An evening with The Woz


Steve Wozniak

I specifically attended yesterday’s Fuzenation Technology & Music Summit in Kitchener, Ontario to hear Steve Wozniak (a.k.a. The Woz) speak.

In short, he’s the co-founder of Apple, and the engineer who created the Apple I and Apple II computers. The Apple II was the first successful, mass-produced personal computer, and as the Woz points out, the “first one that could play arcade games in full colour” (I still have an Apple II that I use to play arcade games like Donkey Kong).

More importantly, most people in technology fields view the Woz as a role model (myself included). He is a talented engineer, creative thinker, prolific teacher, playful jokester, and wonderful person with strong moral values. In other words, he is what we all want to be.

So, when I found out that he was talking only 15 minutes away from my house, I had to go.

I always go to events an hour early. One reason for this is to get a good seat where I can see everything, but I also like to observe the other people that pour into the event. There were people from all walks of life! There was an old guy in a suit carrying an original Mac 128K computer (I wonder if he realized that the Woz had nothing to do with the creation of the Mac ;-), as well as hipsters, creative startup vultures with crazed expressions on their faces, rich trendy people, people who were brave enough to venture out of their parent’s basements, young brats, and so on. It was glorious for a people watcher like me.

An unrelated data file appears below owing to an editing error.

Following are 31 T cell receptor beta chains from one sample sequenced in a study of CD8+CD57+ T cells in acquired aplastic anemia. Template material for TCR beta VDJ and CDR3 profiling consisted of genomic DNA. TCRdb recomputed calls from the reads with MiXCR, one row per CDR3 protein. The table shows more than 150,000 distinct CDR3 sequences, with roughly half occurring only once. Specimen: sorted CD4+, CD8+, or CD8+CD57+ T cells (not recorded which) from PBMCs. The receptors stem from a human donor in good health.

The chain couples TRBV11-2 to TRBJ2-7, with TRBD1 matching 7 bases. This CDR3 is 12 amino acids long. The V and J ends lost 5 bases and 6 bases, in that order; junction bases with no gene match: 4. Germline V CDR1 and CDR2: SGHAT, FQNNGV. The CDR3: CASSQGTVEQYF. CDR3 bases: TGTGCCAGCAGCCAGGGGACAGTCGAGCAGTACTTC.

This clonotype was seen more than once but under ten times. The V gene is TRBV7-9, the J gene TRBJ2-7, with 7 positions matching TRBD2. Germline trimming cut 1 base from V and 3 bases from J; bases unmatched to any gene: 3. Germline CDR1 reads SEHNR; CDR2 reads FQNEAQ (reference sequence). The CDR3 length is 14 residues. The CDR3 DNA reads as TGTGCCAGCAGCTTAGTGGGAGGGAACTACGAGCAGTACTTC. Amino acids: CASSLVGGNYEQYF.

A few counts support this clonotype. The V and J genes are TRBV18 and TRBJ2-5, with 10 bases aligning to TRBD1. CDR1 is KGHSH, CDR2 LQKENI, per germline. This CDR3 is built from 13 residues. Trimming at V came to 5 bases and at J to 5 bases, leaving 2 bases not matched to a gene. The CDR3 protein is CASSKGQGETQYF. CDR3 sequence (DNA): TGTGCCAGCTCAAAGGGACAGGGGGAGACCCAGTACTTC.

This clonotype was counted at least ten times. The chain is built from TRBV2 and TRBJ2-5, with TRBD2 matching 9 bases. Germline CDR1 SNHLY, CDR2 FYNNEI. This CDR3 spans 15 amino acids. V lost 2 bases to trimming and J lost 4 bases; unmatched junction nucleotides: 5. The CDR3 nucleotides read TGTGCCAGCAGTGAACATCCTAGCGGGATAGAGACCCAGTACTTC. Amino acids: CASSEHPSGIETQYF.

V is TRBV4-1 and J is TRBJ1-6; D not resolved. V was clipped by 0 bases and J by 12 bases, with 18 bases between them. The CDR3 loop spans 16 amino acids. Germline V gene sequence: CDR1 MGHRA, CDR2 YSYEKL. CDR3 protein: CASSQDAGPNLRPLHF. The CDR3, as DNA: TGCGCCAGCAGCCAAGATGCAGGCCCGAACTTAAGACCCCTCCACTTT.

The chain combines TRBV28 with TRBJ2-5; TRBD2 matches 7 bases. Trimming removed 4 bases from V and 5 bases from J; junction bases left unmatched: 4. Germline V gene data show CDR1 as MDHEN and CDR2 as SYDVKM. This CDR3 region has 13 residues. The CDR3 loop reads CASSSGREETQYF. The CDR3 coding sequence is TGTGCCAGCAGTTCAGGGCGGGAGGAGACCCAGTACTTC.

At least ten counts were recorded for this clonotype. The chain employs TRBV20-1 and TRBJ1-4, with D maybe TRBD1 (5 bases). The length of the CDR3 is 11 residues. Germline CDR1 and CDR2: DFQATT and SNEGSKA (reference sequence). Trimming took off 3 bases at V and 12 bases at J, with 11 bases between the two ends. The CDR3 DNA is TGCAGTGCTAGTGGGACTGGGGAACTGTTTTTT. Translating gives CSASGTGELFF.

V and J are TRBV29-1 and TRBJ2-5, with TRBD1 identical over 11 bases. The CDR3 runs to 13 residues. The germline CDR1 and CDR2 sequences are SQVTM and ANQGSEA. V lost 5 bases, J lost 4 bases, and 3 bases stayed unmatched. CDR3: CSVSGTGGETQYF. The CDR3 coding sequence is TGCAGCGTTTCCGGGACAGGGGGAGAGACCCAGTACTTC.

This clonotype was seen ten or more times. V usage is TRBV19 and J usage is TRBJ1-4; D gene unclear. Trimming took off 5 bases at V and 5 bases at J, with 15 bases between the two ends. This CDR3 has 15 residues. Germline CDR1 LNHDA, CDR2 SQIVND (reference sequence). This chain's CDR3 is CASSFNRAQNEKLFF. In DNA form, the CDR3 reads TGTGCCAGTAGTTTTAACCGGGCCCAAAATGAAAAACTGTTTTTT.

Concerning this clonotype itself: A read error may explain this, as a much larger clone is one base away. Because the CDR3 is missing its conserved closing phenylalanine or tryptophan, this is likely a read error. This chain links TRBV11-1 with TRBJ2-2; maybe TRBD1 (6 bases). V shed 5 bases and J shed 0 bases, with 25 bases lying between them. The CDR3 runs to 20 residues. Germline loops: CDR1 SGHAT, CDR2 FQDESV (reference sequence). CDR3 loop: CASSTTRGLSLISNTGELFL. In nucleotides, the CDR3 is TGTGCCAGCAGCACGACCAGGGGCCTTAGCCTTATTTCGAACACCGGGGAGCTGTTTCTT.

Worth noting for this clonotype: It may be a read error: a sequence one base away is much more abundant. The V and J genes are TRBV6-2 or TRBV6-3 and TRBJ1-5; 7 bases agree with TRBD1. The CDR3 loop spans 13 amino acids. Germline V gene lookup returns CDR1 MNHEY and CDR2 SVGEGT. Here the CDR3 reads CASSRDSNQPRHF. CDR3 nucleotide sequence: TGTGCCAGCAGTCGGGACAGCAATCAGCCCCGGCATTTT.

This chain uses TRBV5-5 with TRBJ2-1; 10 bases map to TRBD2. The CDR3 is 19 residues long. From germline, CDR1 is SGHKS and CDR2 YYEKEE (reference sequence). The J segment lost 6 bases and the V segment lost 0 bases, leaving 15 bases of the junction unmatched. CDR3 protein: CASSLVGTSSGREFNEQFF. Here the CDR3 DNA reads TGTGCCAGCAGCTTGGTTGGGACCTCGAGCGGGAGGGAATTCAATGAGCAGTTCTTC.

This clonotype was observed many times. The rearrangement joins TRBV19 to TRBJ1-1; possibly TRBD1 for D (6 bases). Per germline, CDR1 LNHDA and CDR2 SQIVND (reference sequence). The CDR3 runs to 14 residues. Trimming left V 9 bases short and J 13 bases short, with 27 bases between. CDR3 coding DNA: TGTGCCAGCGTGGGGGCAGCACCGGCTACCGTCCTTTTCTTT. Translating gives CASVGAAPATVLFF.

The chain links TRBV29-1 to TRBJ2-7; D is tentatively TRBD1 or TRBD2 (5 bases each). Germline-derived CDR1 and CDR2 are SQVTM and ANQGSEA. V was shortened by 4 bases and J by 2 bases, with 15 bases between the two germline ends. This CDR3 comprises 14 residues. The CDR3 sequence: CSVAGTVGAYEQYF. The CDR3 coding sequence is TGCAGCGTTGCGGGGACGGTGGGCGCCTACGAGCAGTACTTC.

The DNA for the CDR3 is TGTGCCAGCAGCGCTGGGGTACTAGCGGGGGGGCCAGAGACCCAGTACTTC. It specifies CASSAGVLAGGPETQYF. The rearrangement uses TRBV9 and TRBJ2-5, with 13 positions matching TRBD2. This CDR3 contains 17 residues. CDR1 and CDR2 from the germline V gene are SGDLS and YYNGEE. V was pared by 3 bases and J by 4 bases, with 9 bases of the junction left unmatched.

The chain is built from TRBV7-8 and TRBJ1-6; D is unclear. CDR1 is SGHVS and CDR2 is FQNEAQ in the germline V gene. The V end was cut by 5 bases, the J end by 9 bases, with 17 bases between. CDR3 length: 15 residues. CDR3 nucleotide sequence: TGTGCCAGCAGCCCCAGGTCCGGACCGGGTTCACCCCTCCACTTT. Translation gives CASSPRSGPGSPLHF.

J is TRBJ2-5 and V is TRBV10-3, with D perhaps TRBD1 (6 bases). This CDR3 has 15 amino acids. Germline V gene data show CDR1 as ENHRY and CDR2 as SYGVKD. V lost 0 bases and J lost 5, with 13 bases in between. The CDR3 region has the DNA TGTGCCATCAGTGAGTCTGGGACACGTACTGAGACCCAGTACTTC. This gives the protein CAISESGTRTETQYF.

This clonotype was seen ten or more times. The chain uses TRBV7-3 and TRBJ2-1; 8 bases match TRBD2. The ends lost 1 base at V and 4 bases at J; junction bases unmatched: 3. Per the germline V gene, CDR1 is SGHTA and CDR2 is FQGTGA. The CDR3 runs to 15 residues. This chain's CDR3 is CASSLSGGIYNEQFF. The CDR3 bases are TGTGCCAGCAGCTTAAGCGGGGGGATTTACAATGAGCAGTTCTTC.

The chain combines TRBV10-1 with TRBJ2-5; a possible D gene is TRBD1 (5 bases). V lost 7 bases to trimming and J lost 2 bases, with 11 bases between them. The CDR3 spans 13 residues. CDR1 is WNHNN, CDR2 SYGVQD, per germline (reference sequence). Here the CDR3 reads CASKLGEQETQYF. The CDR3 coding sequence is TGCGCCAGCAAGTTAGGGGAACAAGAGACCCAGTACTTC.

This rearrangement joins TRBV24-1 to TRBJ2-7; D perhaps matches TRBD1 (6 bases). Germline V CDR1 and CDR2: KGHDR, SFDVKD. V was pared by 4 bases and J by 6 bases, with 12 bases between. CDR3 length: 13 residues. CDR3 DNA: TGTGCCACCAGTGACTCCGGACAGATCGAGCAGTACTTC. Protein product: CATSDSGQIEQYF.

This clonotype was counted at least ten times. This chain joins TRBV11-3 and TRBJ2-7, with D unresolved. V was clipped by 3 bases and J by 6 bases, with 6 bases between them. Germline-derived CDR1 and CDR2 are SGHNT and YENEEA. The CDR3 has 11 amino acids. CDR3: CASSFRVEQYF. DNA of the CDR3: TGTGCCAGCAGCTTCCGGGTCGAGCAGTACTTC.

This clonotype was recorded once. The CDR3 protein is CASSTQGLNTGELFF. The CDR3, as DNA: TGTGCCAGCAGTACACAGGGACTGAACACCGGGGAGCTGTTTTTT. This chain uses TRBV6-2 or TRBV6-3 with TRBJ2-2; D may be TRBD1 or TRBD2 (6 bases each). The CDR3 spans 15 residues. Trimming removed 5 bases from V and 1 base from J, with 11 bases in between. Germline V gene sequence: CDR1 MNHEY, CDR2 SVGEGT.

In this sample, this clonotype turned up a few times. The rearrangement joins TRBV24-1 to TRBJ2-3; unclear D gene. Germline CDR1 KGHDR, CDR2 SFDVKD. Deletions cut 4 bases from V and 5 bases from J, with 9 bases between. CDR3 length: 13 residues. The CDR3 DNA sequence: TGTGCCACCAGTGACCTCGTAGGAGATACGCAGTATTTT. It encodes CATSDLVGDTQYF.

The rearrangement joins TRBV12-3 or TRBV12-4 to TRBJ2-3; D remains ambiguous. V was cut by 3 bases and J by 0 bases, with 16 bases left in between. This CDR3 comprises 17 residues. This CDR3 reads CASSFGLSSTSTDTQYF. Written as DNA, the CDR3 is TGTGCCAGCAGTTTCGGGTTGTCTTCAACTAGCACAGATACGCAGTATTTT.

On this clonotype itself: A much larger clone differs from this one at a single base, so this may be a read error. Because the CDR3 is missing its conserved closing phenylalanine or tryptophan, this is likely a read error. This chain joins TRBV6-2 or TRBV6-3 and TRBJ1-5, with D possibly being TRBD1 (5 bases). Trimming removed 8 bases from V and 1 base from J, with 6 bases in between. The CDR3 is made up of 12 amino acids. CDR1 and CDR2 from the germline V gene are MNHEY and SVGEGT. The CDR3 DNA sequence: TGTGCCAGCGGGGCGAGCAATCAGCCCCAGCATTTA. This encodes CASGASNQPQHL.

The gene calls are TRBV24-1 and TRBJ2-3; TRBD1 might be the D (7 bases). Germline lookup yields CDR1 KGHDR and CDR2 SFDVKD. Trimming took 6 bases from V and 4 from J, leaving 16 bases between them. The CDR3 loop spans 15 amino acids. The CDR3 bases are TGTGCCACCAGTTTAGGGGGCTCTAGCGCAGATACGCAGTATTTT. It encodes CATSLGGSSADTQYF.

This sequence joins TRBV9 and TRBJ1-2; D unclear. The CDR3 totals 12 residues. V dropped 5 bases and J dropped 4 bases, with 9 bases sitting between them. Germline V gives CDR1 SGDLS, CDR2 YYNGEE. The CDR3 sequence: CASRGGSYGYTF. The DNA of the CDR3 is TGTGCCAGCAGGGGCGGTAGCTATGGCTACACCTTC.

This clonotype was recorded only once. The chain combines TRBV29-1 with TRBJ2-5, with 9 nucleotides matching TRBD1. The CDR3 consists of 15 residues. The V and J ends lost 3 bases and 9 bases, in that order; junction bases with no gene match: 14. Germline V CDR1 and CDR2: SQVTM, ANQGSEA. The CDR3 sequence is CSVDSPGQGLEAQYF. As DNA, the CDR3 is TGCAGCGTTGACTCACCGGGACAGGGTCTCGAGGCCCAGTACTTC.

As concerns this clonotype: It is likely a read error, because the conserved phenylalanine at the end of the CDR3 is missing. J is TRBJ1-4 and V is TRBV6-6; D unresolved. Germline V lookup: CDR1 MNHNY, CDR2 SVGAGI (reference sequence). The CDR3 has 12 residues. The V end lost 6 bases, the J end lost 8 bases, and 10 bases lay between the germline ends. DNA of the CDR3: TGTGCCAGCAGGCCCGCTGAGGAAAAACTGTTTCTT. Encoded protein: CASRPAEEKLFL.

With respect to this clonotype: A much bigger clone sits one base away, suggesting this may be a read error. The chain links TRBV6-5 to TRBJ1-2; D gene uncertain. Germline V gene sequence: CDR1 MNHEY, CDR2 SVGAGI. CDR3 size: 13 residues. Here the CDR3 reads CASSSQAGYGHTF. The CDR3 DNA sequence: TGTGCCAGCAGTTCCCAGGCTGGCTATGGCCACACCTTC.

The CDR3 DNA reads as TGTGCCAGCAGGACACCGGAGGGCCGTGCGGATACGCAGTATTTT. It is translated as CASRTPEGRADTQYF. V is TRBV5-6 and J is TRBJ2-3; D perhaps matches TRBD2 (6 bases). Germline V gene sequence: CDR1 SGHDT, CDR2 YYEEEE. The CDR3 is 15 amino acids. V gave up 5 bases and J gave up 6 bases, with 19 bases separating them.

Woz’s introduction was this video: that showcased the 1982 US Festival (a massive music festival that the Woz put on because “he could and no one else would”).

After the video, he came on stage to a big round of applause, and within seconds you realize that you can’t help but like the guy. His body language and spoken language are 100% genuine, and like many people who actively think on the fly, he talks fast. He answers questions without pausing to think, and his replies seem to start off-topic, but beautifully coalesce into a solid and satisfying answer or story (much like a good joke).

Woz said that he always wanted to be an engineer and a 5th grade teacher. After Apple, he taught for 8 years straight as a volunteer teacher, and wrote all of his own lesson plans for each class. His teaching experience showed during the talk - when he responded to questions, he simplified nearly every topic to a level that anyone could understand. This is a trait that I’m good at as a teacher (students always want to be in my class), and a skill I can quickly pick out in other people. It takes time, creativity and practice to do it well, and the Woz does it well. The only downside is that, with him talking fast, I imagine it was a bit of information overload for those in the audience who weren’t technically inclined ;-)

Although much of the information and stories that Woz shared at the event were also in his 2006 autobiography iWoz: it was much nicer to hear them in person, and often with a different spin. Here are some snippets that I specifically recall from last night’s talk:

  • He said that when he was 20 years old, that he had a eureka moment where he decided that he was just going to be happy for the rest of his life. His formula was Happiness = smiles - frowns. Later on he revised it to Happiness = F^3 (food, fun, friends).